Rendering of Kushner Companies' 1 Journal Square project. (Woods Bagot rendering)
A massive Journal Square development project cleared its final hurdle Jan. 5 and construction is now expected to begin in June.
The Kushner Companies' 1 Journal Square project, which includes two 52-story residential towers over a 12-story base of retail, commercial and parking, got the okay from the Jersey City Planning Board in a unanimous vote.
"Kushner is excited to reach this milestone needed to get this pivotal project off the ground and make 1 Journal Square a reality," said Jenny Bernell, executive vice president of development for Kushner. "We look forward to continuing a great collaboration with Jersey City."
The final approval came after the developer and the city ended years of litigation in October with the settlement of a federal lawsuit filed by Kushner Companies over the denial of a tax abatement. The plan was initially approved in 2017, and minor amendments to the plan were approved Jan. 5.
A spokesperson of the company said the groundbreaking is expected to take place in June, 16 years after the crumbling buildings on the site were condemned and demolished in 2005. The lot, bordered by the Journal Square PATH Station, Kennedy Boulevard and Sip Avenue, has been vacant ever since.
The towers will rise 710 ft. and include 1,723 units between the two towers and the base. The project also calls for nearly 900 parking spaces.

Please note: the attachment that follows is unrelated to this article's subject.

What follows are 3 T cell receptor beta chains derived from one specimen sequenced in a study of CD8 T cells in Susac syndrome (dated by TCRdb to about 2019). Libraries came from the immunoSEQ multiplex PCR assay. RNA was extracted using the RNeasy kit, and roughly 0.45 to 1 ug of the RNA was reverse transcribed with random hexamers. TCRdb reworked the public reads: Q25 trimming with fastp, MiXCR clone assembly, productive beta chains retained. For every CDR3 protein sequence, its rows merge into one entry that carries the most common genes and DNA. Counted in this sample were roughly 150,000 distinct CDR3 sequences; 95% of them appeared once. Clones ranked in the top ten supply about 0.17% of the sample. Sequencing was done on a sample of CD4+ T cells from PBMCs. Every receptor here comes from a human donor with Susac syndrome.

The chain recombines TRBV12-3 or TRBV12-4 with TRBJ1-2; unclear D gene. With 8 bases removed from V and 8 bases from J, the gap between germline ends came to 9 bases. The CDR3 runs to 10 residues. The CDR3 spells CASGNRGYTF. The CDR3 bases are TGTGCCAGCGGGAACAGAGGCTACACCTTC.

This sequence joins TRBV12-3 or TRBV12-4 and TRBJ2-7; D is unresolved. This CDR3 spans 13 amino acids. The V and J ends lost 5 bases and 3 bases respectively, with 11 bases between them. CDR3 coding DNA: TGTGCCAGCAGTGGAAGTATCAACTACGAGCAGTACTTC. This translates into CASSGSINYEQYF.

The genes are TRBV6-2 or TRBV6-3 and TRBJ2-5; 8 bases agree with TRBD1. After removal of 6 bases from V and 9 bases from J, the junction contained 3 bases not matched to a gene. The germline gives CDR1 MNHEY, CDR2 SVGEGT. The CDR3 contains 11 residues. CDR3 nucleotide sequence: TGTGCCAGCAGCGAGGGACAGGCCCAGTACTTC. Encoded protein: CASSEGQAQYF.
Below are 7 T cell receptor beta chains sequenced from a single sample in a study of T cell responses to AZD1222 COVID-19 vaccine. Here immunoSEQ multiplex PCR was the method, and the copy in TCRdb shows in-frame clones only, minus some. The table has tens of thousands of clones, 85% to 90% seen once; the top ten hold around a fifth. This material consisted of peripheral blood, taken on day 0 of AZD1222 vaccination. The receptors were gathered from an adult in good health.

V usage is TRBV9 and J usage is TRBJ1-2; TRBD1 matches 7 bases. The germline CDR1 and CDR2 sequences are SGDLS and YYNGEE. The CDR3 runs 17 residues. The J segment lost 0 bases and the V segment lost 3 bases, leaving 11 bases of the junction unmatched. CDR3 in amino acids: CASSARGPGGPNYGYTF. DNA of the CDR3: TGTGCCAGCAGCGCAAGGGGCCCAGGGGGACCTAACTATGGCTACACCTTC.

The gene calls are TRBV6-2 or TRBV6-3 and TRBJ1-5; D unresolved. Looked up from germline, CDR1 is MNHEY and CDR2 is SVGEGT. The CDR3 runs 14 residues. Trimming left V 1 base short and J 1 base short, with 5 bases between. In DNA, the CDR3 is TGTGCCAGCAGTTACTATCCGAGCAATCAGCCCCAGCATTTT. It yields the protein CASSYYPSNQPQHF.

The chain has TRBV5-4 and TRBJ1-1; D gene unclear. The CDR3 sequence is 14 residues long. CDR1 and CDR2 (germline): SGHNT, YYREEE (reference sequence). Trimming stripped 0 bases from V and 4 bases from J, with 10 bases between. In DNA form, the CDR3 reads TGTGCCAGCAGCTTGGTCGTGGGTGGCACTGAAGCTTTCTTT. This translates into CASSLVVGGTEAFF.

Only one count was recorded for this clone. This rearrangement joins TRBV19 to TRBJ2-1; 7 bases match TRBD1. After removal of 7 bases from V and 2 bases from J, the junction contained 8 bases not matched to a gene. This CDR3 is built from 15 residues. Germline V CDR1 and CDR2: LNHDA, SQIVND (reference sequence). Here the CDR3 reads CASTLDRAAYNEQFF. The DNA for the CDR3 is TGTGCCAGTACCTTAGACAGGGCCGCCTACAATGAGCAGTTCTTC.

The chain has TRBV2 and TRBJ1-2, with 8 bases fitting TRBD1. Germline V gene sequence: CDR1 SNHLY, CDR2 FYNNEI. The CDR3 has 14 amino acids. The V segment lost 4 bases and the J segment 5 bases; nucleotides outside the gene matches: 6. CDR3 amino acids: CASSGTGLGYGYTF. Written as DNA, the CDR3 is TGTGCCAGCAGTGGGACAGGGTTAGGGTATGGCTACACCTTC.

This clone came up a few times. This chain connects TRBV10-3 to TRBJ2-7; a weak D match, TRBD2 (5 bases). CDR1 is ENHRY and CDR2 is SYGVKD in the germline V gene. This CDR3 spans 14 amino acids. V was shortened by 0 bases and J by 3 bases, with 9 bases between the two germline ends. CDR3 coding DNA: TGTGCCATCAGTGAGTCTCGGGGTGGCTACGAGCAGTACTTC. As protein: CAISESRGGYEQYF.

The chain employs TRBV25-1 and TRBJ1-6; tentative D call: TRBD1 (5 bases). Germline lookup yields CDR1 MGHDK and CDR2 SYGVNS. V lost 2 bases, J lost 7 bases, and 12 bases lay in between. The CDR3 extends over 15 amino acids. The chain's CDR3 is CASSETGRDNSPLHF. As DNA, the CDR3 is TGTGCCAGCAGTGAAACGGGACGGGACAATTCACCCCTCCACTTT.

Representatives the Port Authority of New York and New Jersey (PANYNJ), which operates the PATH system, voiced their concerns over the impact of the project on the Journal Square PATH Station, the bus depot there and the increased vehicular traffic the project will bring to the area.
The Port Authority said the increase in ridership will create a strain on the system and Mary K. Murphy, a planner of the agency, noted that in many states impact fees are awarded to neighbors affected by development. A study provided by the developer estimated 759 more PATH riders in the morning rush hour and 449 in the evening rush hour.
Also, at the Jan. 5 meeting, a 26-story development at the corner of Sip and Summit avenues, across the street from the State Building, was approved.
In a statement, Jersey City Mayor Steven Fulop's administration said it "continues to promote progress amid one of the greatest renaissances this city has ever seen and is doing so in a thoughtful and community-centric way, from creating new schools and libraries to expanding transit, to increasing affordable housing, to eliminating tax abatements, and 1 Journal Square is a prime example of how the mayor fought for the taxpayers' best interest.
"We are grateful to be moving forward with the project, which will further the revitalization of Journal Square and the city as a whole."